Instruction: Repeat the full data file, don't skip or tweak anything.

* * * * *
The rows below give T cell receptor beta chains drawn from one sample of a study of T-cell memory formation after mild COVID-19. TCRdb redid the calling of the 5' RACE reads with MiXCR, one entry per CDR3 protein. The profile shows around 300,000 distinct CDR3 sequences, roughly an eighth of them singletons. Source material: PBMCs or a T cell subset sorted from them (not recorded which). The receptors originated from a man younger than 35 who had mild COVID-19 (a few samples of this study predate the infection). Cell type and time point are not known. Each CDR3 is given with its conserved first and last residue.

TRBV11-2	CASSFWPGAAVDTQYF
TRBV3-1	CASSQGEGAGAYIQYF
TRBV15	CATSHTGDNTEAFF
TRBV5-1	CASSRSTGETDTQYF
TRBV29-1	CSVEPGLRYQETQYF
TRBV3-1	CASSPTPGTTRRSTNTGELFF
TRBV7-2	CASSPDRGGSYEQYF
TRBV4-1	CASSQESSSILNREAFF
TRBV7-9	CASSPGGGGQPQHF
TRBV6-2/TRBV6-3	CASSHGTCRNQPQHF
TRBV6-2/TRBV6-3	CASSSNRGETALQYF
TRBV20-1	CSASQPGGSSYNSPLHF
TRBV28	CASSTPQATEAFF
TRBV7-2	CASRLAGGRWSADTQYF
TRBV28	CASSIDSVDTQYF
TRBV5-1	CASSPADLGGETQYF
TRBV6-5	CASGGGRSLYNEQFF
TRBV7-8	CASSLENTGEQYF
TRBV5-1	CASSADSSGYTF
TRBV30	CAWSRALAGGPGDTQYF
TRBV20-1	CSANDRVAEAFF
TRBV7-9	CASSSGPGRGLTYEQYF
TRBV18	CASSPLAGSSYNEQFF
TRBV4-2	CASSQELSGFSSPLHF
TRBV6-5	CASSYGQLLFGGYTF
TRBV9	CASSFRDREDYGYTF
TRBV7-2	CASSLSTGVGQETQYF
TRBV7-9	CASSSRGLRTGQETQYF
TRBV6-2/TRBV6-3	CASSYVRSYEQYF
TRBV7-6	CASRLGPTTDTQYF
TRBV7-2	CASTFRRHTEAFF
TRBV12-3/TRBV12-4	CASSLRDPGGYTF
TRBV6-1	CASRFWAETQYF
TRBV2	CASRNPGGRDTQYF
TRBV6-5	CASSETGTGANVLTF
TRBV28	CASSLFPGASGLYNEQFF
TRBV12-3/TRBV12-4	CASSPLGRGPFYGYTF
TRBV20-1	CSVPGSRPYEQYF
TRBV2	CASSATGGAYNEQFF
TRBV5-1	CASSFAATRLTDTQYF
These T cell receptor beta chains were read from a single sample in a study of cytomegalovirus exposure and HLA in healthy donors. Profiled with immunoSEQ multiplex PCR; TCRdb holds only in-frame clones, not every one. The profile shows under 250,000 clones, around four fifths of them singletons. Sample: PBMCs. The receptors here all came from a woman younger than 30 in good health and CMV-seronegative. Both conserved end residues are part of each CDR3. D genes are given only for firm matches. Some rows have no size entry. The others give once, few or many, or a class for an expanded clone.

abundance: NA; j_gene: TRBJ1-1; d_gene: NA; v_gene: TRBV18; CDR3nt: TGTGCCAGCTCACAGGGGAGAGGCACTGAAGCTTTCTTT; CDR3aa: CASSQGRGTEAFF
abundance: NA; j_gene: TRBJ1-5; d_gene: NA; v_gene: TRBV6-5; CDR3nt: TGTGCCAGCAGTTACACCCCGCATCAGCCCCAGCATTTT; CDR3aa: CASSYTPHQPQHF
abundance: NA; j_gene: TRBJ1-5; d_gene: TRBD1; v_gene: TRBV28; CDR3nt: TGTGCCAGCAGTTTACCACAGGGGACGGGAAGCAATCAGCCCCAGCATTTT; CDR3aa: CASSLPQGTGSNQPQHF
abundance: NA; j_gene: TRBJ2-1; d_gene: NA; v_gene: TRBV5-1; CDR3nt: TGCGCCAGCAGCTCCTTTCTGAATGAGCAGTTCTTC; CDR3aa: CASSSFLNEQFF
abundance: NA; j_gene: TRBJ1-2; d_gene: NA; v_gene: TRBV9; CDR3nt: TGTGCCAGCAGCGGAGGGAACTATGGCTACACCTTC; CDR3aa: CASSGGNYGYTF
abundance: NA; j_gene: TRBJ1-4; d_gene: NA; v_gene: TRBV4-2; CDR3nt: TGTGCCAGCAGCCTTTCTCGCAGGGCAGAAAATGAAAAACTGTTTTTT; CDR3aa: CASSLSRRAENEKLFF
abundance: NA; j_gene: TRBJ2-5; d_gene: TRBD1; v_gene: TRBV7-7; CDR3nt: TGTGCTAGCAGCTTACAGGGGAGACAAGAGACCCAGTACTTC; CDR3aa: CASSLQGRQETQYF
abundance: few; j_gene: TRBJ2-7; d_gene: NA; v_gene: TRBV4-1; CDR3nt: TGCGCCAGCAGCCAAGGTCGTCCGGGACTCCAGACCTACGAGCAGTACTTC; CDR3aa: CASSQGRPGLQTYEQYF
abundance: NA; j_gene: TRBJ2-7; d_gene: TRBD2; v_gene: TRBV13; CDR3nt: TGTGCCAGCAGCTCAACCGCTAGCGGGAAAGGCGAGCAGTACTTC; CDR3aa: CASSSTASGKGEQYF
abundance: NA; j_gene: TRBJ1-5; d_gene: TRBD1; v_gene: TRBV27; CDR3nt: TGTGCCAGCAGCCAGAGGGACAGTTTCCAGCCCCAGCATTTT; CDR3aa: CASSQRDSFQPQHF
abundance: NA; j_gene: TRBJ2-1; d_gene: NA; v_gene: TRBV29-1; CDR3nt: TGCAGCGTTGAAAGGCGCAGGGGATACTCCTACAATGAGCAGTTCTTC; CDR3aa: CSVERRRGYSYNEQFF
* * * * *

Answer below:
The rows below give T cell receptor beta chains drawn from one sample of a study of T-cell memory formation after mild COVID-19. TCRdb redid the calling of the 5' RACE reads with MiXCR, one entry per CDR3 protein. The profile shows around 300,000 distinct CDR3 sequences, roughly an eighth of them singletons. Source material: PBMCs or a T cell subset sorted from them (not recorded which). The receptors originated from a man younger than 35 who had mild COVID-19 (a few samples of this study predate the infection). Cell type and time point are not known. Each CDR3 is given with its conserved first and last residue.

TRBV11-2	CASSFWPGAAVDTQYF
TRBV3-1	CASSQGEGAGAYIQYF
TRBV15	CATSHTGDNTEAFF
TRBV5-1	CASSRSTGETDTQYF
TRBV29-1	CSVEPGLRYQETQYF
TRBV3-1	CASSPTPGTTRRSTNTGELFF
TRBV7-2	CASSPDRGGSYEQYF
TRBV4-1	CASSQESSSILNREAFF
TRBV7-9	CASSPGGGGQPQHF
TRBV6-2/TRBV6-3	CASSHGTCRNQPQHF
TRBV6-2/TRBV6-3	CASSSNRGETALQYF
TRBV20-1	CSASQPGGSSYNSPLHF
TRBV28	CASSTPQATEAFF
TRBV7-2	CASRLAGGRWSADTQYF
TRBV28	CASSIDSVDTQYF
TRBV5-1	CASSPADLGGETQYF
TRBV6-5	CASGGGRSLYNEQFF
TRBV7-8	CASSLENTGEQYF
TRBV5-1	CASSADSSGYTF
TRBV30	CAWSRALAGGPGDTQYF
TRBV20-1	CSANDRVAEAFF
TRBV7-9	CASSSGPGRGLTYEQYF
TRBV18	CASSPLAGSSYNEQFF
TRBV4-2	CASSQELSGFSSPLHF
TRBV6-5	CASSYGQLLFGGYTF
TRBV9	CASSFRDREDYGYTF
TRBV7-2	CASSLSTGVGQETQYF
TRBV7-9	CASSSRGLRTGQETQYF
TRBV6-2/TRBV6-3	CASSYVRSYEQYF
TRBV7-6	CASRLGPTTDTQYF
TRBV7-2	CASTFRRHTEAFF
TRBV12-3/TRBV12-4	CASSLRDPGGYTF
TRBV6-1	CASRFWAETQYF
TRBV2	CASRNPGGRDTQYF
TRBV6-5	CASSETGTGANVLTF
TRBV28	CASSLFPGASGLYNEQFF
TRBV12-3/TRBV12-4	CASSPLGRGPFYGYTF
TRBV20-1	CSVPGSRPYEQYF
TRBV2	CASSATGGAYNEQFF
TRBV5-1	CASSFAATRLTDTQYF
These T cell receptor beta chains were read from a single sample in a study of cytomegalovirus exposure and HLA in healthy donors. Profiled with immunoSEQ multiplex PCR; TCRdb holds only in-frame clones, not every one. The profile shows under 250,000 clones, around four fifths of them singletons. Sample: PBMCs. The receptors here all came from a woman younger than 30 in good health and CMV-seronegative. Both conserved end residues are part of each CDR3. D genes are given only for firm matches. Some rows have no size entry. The others give once, few or many, or a class for an expanded clone.

abundance: NA; j_gene: TRBJ1-1; d_gene: NA; v_gene: TRBV18; CDR3nt: TGTGCCAGCTCACAGGGGAGAGGCACTGAAGCTTTCTTT; CDR3aa: CASSQGRGTEAFF
abundance: NA; j_gene: TRBJ1-5; d_gene: NA; v_gene: TRBV6-5; CDR3nt: TGTGCCAGCAGTTACACCCCGCATCAGCCCCAGCATTTT; CDR3aa: CASSYTPHQPQHF
abundance: NA; j_gene: TRBJ1-5; d_gene: TRBD1; v_gene: TRBV28; CDR3nt: TGTGCCAGCAGTTTACCACAGGGGACGGGAAGCAATCAGCCCCAGCATTTT; CDR3aa: CASSLPQGTGSNQPQHF
abundance: NA; j_gene: TRBJ2-1; d_gene: NA; v_gene: TRBV5-1; CDR3nt: TGCGCCAGCAGCTCCTTTCTGAATGAGCAGTTCTTC; CDR3aa: CASSSFLNEQFF
abundance: NA; j_gene: TRBJ1-2; d_gene: NA; v_gene: TRBV9; CDR3nt: TGTGCCAGCAGCGGAGGGAACTATGGCTACACCTTC; CDR3aa: CASSGGNYGYTF
abundance: NA; j_gene: TRBJ1-4; d_gene: NA; v_gene: TRBV4-2; CDR3nt: TGTGCCAGCAGCCTTTCTCGCAGGGCAGAAAATGAAAAACTGTTTTTT; CDR3aa: CASSLSRRAENEKLFF
abundance: NA; j_gene: TRBJ2-5; d_gene: TRBD1; v_gene: TRBV7-7; CDR3nt: TGTGCTAGCAGCTTACAGGGGAGACAAGAGACCCAGTACTTC; CDR3aa: CASSLQGRQETQYF
abundance: few; j_gene: TRBJ2-7; d_gene: NA; v_gene: TRBV4-1; CDR3nt: TGCGCCAGCAGCCAAGGTCGTCCGGGACTCCAGACCTACGAGCAGTACTTC; CDR3aa: CASSQGRPGLQTYEQYF
abundance: NA; j_gene: TRBJ2-7; d_gene: TRBD2; v_gene: TRBV13; CDR3nt: TGTGCCAGCAGCTCAACCGCTAGCGGGAAAGGCGAGCAGTACTTC; CDR3aa: CASSSTASGKGEQYF
abundance: NA; j_gene: TRBJ1-5; d_gene: TRBD1; v_gene: TRBV27; CDR3nt: TGTGCCAGCAGCCAGAGGGACAGTTTCCAGCCCCAGCATTTT; CDR3aa: CASSQRDSFQPQHF
abundance: NA; j_gene: TRBJ2-1; d_gene: NA; v_gene: TRBV29-1; CDR3nt: TGCAGCGTTGAAAGGCGCAGGGGATACTCCTACAATGAGCAGTTCTTC; CDR3aa: CSVERRRGYSYNEQFF